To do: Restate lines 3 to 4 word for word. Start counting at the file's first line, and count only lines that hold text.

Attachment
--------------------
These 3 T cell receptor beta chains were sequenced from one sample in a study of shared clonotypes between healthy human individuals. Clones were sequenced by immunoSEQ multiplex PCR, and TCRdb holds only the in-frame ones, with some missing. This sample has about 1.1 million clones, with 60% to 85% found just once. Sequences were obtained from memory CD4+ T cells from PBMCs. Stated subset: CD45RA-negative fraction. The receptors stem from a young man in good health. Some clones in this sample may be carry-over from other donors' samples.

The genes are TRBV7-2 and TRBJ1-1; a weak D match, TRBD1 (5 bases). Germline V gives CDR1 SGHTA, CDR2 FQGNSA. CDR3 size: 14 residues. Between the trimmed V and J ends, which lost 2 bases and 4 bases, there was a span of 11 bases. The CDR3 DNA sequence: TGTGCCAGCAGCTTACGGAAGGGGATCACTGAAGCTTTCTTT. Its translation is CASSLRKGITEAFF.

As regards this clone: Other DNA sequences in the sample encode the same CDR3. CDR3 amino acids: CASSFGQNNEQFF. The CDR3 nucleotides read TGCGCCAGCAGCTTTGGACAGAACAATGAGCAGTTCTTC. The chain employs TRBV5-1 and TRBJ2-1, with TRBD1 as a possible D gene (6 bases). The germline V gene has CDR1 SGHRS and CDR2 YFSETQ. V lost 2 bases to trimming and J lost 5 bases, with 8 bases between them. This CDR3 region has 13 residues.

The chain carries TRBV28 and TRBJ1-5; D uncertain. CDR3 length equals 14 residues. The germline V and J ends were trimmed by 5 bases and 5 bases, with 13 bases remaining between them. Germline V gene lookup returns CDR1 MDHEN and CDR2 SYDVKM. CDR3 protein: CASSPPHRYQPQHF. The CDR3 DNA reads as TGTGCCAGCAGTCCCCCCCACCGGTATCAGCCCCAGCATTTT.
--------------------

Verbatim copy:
As regards this clone: Other DNA sequences in the sample encode the same CDR3. CDR3 amino acids: CASSFGQNNEQFF. The CDR3 nucleotides read TGCGCCAGCAGCTTTGGACAGAACAATGAGCAGTTCTTC. The chain employs TRBV5-1 and TRBJ2-1, with TRBD1 as a possible D gene (6 bases). The germline V gene has CDR1 SGHRS and CDR2 YFSETQ. V lost 2 bases to trimming and J lost 5 bases, with 8 bases between them. This CDR3 region has 13 residues.

The chain carries TRBV28 and TRBJ1-5; D uncertain. CDR3 length equals 14 residues. The germline V and J ends were trimmed by 5 bases and 5 bases, with 13 bases remaining between them. Germline V gene lookup returns CDR1 MDHEN and CDR2 SYDVKM. CDR3 protein: CASSPPHRYQPQHF. The CDR3 DNA reads as TGTGCCAGCAGTCCCCCCCACCGGTATCAGCCCCAGCATTTT.